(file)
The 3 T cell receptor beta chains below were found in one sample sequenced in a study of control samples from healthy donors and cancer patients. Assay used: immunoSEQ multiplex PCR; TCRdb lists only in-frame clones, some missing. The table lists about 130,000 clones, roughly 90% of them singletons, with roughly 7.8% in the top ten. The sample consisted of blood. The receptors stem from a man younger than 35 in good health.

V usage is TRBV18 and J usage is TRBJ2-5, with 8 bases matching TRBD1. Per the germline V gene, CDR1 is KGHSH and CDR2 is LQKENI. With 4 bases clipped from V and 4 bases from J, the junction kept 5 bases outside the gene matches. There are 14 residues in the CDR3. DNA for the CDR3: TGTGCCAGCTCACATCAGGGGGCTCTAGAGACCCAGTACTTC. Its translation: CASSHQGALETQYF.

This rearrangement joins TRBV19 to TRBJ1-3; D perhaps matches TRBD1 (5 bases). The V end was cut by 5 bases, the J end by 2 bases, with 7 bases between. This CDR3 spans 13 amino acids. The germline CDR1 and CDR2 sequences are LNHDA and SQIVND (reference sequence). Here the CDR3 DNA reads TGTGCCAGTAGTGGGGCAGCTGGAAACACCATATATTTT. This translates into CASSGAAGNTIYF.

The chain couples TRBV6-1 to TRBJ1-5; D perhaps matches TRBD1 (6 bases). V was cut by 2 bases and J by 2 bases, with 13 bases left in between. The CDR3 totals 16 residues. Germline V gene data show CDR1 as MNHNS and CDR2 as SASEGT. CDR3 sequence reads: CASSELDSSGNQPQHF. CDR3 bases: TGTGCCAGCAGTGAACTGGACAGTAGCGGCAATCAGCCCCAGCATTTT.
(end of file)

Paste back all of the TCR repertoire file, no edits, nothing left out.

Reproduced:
The 3 T cell receptor beta chains below were found in one sample sequenced in a study of control samples from healthy donors and cancer patients. Assay used: immunoSEQ multiplex PCR; TCRdb lists only in-frame clones, some missing. The table lists about 130,000 clones, roughly 90% of them singletons, with roughly 7.8% in the top ten. The sample consisted of blood. The receptors stem from a man younger than 35 in good health.

V usage is TRBV18 and J usage is TRBJ2-5, with 8 bases matching TRBD1. Per the germline V gene, CDR1 is KGHSH and CDR2 is LQKENI. With 4 bases clipped from V and 4 bases from J, the junction kept 5 bases outside the gene matches. There are 14 residues in the CDR3. DNA for the CDR3: TGTGCCAGCTCACATCAGGGGGCTCTAGAGACCCAGTACTTC. Its translation: CASSHQGALETQYF.

This rearrangement joins TRBV19 to TRBJ1-3; D perhaps matches TRBD1 (5 bases). The V end was cut by 5 bases, the J end by 2 bases, with 7 bases between. This CDR3 spans 13 amino acids. The germline CDR1 and CDR2 sequences are LNHDA and SQIVND (reference sequence). Here the CDR3 DNA reads TGTGCCAGTAGTGGGGCAGCTGGAAACACCATATATTTT. This translates into CASSGAAGNTIYF.

The chain couples TRBV6-1 to TRBJ1-5; D perhaps matches TRBD1 (6 bases). V was cut by 2 bases and J by 2 bases, with 13 bases left in between. The CDR3 totals 16 residues. Germline V gene data show CDR1 as MNHNS and CDR2 as SASEGT. CDR3 sequence reads: CASSELDSSGNQPQHF. CDR3 bases: TGTGCCAGCAGTGAACTGGACAGTAGCGGCAATCAGCCCCAGCATTTT.